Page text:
Currently, the five major telecom providers Warid, Telenor, Zong, Ufone and Mobilink are all offering at least one package [20] that offers preferential access to different social networking and communication apps. Warid, a telecomm provider has multiple differentiated plans [21], including an Unlimited Facebook & WhatsApp! [22] This bundle is being offered absolutely free till 31sth March 2015 [23].


  1. Government Policy Net Neutrality

In October 2014, the Ministry of Information Technology shared a draft Telecommunications Policy [24] for stakeholder consultation. In this the issue of “Net Neutrality” was raised for the first time. The policy “attempts to reach a compromise between providing operators with commercial options and preventing anti-competitive practices.” [25]

Section 6.5 of the draft policy shared on MoIT website focuses on the issue of net neutrality. The following provisions have been included in this draft;

6.5.1 With respect to net neutrality and the provision of services aimed at over the top service providers, Government is of the view that (1) ISPs are compensated for any traffic consumed by their customers, and (2) they may implement tiered retail service tariffing with limits on traffic volumes delivered, thereby limiting their liability to carry traffic. Therefore, the Internet access service provided by an ISP or a network operator shall provide access to all services without discrimination through the technical characteristics of the service. To be specific:

  1. a) Throttling and traffic shaping on access components must not be undertaken to discriminate between the access provider’s own services, or services that the access provider favors, and other services. Access here means the service between the final distribution node and the device providing the customer’s connection to the network, beyond which the customer has control.
  1. b) The ISP or network operator may use traffic throttling and shaping to avoid network congestion and to implement fair use clauses in its contract with an individual customer, provided that the contract itself does not discriminate between the access provider’s own services, or services that the access provider favors, and other services, and provides protection to the consumer against unwarranted action.
  1. c) Backhaul, transit services and gateways between operator networks may not discriminate between the access provider’s own services, or services that the access provider favors, and other services.
  1. d) A backhaul or transit service provider may offer higher quality services and services designed to deliver particular types of content (e.g. games or streamed video). If it does provide such services, it must not require a service provider to use a relevant delivery service unless its own equivalent end user services use the same delivery service exclusively. In all cases, where an alternative network solution is offered, the terms of service and quality of service provided under those terms shall be equivalent and shall not discriminate between service provider customers [26].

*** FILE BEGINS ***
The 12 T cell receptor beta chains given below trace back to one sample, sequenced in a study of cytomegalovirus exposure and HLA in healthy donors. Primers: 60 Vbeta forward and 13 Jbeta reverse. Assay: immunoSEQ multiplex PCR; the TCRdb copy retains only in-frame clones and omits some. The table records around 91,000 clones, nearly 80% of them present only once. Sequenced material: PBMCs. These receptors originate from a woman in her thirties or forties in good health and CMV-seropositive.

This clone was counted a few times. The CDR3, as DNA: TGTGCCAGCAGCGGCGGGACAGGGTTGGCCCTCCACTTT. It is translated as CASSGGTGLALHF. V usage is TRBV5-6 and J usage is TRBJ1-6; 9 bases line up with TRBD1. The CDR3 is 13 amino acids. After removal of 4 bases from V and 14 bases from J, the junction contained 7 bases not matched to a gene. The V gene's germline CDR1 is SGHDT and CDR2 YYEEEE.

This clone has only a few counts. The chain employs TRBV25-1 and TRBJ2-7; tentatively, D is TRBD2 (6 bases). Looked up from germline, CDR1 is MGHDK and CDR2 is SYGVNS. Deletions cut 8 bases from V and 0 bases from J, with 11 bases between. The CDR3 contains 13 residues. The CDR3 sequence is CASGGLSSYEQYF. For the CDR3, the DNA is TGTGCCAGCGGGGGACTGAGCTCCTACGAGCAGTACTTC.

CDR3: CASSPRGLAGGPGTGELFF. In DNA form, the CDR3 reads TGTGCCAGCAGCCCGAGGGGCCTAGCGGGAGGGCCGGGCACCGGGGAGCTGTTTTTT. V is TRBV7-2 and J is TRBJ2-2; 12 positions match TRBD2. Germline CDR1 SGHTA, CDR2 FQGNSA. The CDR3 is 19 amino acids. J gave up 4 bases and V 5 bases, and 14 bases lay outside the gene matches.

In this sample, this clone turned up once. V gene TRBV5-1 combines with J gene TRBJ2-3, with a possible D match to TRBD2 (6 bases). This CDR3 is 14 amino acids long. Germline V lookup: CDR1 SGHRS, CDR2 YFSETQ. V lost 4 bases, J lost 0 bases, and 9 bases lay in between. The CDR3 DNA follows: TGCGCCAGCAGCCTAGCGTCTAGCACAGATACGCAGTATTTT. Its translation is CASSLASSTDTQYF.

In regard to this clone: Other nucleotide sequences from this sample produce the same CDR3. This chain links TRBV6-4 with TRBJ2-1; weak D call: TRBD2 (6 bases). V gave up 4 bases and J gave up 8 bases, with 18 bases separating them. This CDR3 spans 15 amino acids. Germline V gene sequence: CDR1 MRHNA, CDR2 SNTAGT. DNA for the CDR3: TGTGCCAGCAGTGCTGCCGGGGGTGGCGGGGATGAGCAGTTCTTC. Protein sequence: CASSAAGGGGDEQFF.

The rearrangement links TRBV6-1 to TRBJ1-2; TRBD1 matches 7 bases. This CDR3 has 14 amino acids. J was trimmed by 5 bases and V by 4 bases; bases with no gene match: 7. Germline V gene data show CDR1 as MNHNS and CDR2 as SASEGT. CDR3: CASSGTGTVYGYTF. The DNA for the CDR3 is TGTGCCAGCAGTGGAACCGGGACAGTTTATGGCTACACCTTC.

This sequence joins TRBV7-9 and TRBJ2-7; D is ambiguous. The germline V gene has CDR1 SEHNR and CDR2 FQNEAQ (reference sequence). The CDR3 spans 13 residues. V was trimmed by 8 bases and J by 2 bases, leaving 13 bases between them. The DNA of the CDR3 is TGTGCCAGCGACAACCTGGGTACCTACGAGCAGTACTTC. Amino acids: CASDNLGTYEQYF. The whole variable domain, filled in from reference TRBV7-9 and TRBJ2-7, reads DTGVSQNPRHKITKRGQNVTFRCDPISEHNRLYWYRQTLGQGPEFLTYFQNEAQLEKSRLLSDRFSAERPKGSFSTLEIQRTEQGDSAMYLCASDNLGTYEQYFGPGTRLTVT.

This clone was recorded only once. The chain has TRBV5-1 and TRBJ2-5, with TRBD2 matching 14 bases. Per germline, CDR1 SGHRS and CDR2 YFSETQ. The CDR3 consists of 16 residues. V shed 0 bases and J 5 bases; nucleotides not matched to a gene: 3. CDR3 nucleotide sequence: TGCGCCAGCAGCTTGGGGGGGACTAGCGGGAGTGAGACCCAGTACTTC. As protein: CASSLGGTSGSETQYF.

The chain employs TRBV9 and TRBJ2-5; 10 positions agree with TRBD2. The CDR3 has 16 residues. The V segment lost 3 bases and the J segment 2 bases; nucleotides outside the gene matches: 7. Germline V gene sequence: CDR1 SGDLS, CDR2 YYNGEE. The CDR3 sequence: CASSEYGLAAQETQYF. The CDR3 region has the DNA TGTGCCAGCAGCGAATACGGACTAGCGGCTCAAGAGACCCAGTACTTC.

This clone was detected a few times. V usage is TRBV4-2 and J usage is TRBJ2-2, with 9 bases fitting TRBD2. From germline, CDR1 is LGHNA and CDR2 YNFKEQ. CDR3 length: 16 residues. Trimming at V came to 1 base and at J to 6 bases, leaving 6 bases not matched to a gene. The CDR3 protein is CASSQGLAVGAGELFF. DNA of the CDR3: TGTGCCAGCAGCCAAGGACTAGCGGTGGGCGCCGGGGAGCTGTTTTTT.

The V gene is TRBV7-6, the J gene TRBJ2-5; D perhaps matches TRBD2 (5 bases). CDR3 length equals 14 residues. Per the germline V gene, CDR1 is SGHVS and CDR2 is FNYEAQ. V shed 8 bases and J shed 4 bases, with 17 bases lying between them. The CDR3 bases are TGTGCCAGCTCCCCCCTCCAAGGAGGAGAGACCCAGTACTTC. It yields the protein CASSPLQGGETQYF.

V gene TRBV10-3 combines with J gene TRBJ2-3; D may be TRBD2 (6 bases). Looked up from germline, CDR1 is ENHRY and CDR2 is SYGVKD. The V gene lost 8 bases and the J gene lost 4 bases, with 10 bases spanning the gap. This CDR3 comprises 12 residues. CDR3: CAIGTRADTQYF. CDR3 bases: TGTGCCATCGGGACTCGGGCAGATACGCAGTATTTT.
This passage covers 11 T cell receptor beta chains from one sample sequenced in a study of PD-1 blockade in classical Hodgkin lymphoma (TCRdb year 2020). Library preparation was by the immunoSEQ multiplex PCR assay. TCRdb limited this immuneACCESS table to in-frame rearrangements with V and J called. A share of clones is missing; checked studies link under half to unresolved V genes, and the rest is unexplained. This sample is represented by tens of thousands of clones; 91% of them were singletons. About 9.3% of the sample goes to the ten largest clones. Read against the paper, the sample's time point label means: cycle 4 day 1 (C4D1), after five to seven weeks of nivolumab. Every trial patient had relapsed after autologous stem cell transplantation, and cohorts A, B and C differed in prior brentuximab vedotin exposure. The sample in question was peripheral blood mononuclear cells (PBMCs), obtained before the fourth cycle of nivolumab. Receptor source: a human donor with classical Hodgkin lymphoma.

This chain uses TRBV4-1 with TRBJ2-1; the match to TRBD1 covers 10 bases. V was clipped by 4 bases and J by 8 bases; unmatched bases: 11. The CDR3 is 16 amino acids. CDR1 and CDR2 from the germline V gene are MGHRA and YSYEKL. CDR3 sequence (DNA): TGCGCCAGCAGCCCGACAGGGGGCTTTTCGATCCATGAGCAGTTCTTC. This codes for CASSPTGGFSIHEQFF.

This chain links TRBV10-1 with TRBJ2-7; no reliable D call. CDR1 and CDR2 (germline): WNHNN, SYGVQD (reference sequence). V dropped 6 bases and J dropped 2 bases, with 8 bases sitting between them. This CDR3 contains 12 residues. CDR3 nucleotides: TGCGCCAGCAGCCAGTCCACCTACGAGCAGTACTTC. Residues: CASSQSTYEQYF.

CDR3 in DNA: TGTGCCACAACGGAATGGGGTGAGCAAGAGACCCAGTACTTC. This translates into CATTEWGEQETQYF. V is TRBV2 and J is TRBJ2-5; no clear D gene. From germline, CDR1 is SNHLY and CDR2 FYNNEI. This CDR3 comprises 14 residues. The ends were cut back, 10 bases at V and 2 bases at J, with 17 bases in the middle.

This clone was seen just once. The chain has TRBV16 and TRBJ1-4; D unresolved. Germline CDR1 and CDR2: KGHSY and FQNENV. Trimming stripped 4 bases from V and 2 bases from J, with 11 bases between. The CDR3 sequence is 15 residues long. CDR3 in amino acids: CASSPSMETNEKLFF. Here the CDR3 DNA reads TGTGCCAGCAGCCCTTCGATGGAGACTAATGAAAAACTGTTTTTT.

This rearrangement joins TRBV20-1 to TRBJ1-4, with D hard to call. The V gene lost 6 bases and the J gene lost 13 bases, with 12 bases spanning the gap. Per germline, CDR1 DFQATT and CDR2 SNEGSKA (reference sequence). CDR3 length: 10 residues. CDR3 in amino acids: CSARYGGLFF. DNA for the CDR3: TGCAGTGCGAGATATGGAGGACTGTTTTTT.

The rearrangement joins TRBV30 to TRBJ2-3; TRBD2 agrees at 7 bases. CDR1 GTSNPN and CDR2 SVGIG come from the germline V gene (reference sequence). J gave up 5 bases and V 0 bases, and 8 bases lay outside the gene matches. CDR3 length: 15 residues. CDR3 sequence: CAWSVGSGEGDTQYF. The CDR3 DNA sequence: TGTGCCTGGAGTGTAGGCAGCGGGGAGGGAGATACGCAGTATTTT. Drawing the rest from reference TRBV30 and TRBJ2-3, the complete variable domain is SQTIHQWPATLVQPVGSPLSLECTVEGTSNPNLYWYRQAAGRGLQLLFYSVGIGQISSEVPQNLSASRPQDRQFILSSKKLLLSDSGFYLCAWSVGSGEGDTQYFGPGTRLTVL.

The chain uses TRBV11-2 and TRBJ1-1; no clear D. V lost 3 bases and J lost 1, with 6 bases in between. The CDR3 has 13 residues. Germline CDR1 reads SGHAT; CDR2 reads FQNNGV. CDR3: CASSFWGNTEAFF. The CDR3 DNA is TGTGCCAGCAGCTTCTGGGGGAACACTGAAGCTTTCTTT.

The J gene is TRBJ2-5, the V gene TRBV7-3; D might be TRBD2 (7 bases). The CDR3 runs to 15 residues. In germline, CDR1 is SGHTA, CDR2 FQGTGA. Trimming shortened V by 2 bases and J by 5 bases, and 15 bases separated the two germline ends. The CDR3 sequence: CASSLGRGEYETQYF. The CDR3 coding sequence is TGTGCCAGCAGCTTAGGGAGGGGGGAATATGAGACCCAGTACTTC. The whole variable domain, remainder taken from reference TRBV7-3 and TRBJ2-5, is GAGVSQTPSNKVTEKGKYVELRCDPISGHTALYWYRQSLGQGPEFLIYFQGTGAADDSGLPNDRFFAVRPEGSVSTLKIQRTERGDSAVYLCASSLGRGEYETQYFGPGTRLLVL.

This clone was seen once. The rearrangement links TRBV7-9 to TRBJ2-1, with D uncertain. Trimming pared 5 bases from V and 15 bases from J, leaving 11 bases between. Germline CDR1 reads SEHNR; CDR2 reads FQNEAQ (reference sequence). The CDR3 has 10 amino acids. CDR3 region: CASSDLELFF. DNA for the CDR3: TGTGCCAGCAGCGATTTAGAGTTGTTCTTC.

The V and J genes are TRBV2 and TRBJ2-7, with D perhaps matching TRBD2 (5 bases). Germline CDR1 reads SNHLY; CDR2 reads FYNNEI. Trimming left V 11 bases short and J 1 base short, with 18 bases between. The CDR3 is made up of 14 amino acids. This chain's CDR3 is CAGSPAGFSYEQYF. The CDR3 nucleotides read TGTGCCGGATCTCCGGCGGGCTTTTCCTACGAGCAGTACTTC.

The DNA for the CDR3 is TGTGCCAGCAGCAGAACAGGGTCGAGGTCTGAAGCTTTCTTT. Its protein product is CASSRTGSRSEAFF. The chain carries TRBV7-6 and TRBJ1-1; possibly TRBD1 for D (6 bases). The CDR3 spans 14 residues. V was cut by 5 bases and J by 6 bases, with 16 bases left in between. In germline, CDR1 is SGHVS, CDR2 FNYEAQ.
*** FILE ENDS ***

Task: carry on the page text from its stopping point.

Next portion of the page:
Internet Service Providers Association of Pakistan response [27] to the draft by lists a few concerns regarding the hurdles towards a ‘level playing field’ among various other concerns, but doesn’t touch directly upon the net neutrality provisions in the draft.

As this document is being drafted on 17 April 2015, the website of Ministry of Information Technology includes the above cited sections as a ‘draft policy’ which means that is hasn’t been enacted as yet.


  1. Conclusion

It can be concluded that despite the prevalence of net neutrality violations, any action has not been taken due to;

  1. The lack of legal framework that recognises and defines principles of net neutrality in Pakistan
  2. The lack of civil society and consumer groups working towards creating awareness on these principles.

There has very limited debate on digital forums, mostly among civil society organisations that focus primarily on digital rights. Unfortunately, the number of organisations focused on this area can be counted on one hand. The debate has not been mainstreamed to other rights organisations and has thus not generated the critical mass that can push towards policy changes that ensures that the telecom service providers, corporates and other institutions abide by Net Neutrality principles.



[1] Govt to make cyber laws compatible with NAP –

[2] Ministry of Information Technology, Government of Pakistan –

[3] Ministry of Interior and Narcotics Control –

[4] Ministry of Information, Broadcasting and National Heritage, Government of Pakistan –

[5] Ministry of Information Technology, Mission –

[6] Pakistan Telecommunication Authority –

[7] History of PTA –

[8] PTA Vision –

[9] PTA granted powers for content management on internet –

[10] The IMCEW Challenge – Updates by Bolo Bhi –

[11] National Response Centre for Cyber Crime –

[12] Internet Service Providers Association of Pakistan –

[13] Telecom Indicators, PTA –

[14] PTCL and Daily Motion Join Hands –

[15] Fast video Streaming in Pakistan due to the agreement between PTCL & Dailymotion –

[16] Ufone customers can browse Twitter free of cost –

[17] Ufone Brings WhatsApp Bucket to Use Unlimited Mobile Internet –

[18] Ufone Socialife Offer: Use Unlimited Facebook and Twitter –

[19] Ufone Value Added Services –

[20] Free Facebook, Twitter & WhatsApp by Telcos in Pakistan –

[21] Warid prepaid mobile internet –

[22] Warid Offers Free Bundle for Facebook, Twitter and Whatsapp –

[23] Warid, Unlimited Facebook & WhatsApp –

[24] Consultations om draft telecom policy 2014 –

[25] MoITT unveils draft Telecom Policy; includes provisions for net neutrality, spectrum sharing and OTT –

[26] Ministry of Information Technology Telecommunications Policy: Consultation Draft –

[27] ISPAK response to draft telecom policy 2014 –’s%20Draft.pdf